Apple admitted earlier this year that, for the first time ever, iPhone sales went into decline. Most analysts are expecting iPhone sales to be down for the entire rest of the year. And some have started speculating that upcoming sales of iPhone 7 might be modest because it does not look like the new phone will be radically different from iPhone 6s.
But according to a note to investors from BMO Capital Markets analyst Tim Long and his team, iPhone 7 is actually sitting in front of a massive incoming wave of untapped sales.
Why? Apple has the largest base of existing users it has ever had, and those whose phones are at least two years old form the largest percentage of those users in years. Twenty-five per cent of the “installed user base” is poised for an upgrade, Long believes — an audience of 120 million phones.
BMO’s Long went back through the history of all iPhone sales and calculated that on average, 17% of users upgrade as soon as the next year’s model comes out; 58% upgrade a year after that; and 22% the year after that. Only 2% of users hang on longer.
The iPhone 7, however, will launch into a tidal swell of older iPhone users that will be much bigger than the one that bouyed iPhone 6 to record sales. Here’s the stat:
Percentage of existing iPhone users with devices that are two years old or more, at launch:
- iPhone 6 (September 2014) 23%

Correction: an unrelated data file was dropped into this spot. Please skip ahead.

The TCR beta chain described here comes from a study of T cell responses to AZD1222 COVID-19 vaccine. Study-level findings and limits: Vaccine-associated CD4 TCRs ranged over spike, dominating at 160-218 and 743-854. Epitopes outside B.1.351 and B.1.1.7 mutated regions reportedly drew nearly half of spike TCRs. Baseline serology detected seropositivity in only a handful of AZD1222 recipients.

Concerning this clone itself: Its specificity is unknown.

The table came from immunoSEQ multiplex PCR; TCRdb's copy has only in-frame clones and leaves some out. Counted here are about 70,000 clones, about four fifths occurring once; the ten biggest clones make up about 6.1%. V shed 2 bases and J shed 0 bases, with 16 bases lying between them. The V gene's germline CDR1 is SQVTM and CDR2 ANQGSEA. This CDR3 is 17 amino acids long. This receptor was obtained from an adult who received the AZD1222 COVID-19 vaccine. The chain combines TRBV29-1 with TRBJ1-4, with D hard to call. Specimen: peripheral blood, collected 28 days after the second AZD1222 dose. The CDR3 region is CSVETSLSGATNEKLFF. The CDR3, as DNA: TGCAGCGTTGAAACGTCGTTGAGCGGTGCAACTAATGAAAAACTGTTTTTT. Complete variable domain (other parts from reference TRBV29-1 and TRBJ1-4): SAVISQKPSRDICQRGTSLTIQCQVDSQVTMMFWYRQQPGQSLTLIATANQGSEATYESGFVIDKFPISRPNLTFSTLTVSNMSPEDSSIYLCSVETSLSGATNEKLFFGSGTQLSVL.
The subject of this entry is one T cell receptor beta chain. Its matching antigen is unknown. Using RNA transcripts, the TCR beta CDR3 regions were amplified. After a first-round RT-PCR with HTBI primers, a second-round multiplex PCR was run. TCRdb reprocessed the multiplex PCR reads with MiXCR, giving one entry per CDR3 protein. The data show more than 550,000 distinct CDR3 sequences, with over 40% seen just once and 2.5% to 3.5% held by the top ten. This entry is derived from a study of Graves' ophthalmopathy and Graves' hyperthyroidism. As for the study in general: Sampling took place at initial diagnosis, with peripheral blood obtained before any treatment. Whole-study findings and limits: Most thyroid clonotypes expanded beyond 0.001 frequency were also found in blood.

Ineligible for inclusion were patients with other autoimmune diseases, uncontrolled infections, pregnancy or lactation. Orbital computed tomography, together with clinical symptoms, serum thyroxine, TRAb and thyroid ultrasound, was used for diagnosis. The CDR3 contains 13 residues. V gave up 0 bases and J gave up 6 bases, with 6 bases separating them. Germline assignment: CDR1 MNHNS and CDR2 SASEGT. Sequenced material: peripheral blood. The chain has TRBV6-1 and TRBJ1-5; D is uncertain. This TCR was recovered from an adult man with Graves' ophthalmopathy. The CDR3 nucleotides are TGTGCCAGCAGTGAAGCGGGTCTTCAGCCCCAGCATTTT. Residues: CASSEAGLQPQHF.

- iPhone 6S (September 2015) 19%
- iPhone 7 (September 2016) over 25%
“Moreover, on an absolute basis, we expect the highest-ever aged iPhone base at the time of the 7’s release, at about 120 million units.” This chart shows what that wave of imminently replaceable iPhones looks like:
The icing on the cake comes from this supporting factoid from Wells Fargo analyst Maynard Um and his team:
Citing suppliers in China, several media outlets (Economic Daily News) reported Apple has asked its suppliers to prepare for iPhone 7 units in the 72-78MM range for 2016, which is reportedly the highest in two years. If we assume 15MM are slated for the September quarter, this implies around 57-63MM in the December quarter. And assuming iPhone 7 will conservatively account for 75% of the mix in the quarter, this would imply total units of around 80MM at the mid-point (vs our 82.2MM forecast and above Consensus of 74MM).
Historically, Apple’s orders to its suppliers have been good guides to the general direction of Apple’s expectation for iPhone sales. As you can see from this chart of historic iPhone sales from Statista, anything over 75 million would be a new record — and Wells Fargo’s analysis says Apple is on course for that:
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